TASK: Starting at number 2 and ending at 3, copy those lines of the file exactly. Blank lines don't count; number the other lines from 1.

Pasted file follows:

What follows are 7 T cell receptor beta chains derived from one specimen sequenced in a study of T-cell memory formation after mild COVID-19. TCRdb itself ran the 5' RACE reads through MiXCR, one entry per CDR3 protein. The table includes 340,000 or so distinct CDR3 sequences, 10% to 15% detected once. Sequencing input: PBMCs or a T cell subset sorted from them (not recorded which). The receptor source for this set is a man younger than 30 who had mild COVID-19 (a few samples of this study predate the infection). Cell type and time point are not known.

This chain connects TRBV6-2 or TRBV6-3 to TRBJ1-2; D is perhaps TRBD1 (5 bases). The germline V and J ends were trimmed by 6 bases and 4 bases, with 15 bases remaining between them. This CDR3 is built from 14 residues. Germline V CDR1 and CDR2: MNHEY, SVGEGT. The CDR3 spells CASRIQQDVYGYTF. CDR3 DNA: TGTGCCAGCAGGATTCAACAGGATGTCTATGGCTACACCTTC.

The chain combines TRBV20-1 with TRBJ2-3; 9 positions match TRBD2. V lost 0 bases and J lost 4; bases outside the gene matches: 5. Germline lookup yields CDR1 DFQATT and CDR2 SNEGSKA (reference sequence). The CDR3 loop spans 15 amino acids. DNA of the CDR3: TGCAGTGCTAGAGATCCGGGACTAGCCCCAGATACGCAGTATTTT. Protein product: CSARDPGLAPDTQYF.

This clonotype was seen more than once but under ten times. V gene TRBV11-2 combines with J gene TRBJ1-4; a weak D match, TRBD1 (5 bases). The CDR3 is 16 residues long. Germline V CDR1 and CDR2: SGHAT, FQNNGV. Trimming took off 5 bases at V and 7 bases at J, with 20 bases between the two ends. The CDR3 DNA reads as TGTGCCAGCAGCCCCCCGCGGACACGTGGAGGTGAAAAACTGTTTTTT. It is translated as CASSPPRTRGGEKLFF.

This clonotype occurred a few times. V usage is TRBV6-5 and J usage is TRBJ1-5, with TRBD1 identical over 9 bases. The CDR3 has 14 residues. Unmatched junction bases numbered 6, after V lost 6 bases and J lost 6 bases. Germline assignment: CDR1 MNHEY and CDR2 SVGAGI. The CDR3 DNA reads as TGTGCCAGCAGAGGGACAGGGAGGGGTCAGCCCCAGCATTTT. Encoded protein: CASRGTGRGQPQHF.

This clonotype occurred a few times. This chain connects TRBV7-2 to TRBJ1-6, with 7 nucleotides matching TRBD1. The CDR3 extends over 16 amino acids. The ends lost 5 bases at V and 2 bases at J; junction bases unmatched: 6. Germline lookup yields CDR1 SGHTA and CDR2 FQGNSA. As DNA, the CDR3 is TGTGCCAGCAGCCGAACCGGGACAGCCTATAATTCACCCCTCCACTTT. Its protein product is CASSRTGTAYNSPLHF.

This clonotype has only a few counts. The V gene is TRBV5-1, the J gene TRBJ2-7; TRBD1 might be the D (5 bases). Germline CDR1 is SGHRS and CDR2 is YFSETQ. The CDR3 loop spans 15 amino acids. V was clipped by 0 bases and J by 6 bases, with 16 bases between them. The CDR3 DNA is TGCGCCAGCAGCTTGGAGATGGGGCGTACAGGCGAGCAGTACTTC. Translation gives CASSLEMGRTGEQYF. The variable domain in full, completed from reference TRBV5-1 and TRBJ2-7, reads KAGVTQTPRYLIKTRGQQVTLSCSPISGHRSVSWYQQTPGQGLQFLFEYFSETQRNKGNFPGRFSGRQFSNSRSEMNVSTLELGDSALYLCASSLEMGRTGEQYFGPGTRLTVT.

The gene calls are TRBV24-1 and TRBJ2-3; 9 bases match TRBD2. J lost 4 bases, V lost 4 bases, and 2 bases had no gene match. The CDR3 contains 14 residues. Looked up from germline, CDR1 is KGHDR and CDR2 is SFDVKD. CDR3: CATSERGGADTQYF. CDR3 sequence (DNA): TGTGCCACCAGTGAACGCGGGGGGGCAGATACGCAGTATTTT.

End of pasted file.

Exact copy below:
This chain connects TRBV6-2 or TRBV6-3 to TRBJ1-2; D is perhaps TRBD1 (5 bases). The germline V and J ends were trimmed by 6 bases and 4 bases, with 15 bases remaining between them. This CDR3 is built from 14 residues. Germline V CDR1 and CDR2: MNHEY, SVGEGT. The CDR3 spells CASRIQQDVYGYTF. CDR3 DNA: TGTGCCAGCAGGATTCAACAGGATGTCTATGGCTACACCTTC.

The chain combines TRBV20-1 with TRBJ2-3; 9 positions match TRBD2. V lost 0 bases and J lost 4; bases outside the gene matches: 5. Germline lookup yields CDR1 DFQATT and CDR2 SNEGSKA (reference sequence). The CDR3 loop spans 15 amino acids. DNA of the CDR3: TGCAGTGCTAGAGATCCGGGACTAGCCCCAGATACGCAGTATTTT. Protein product: CSARDPGLAPDTQYF.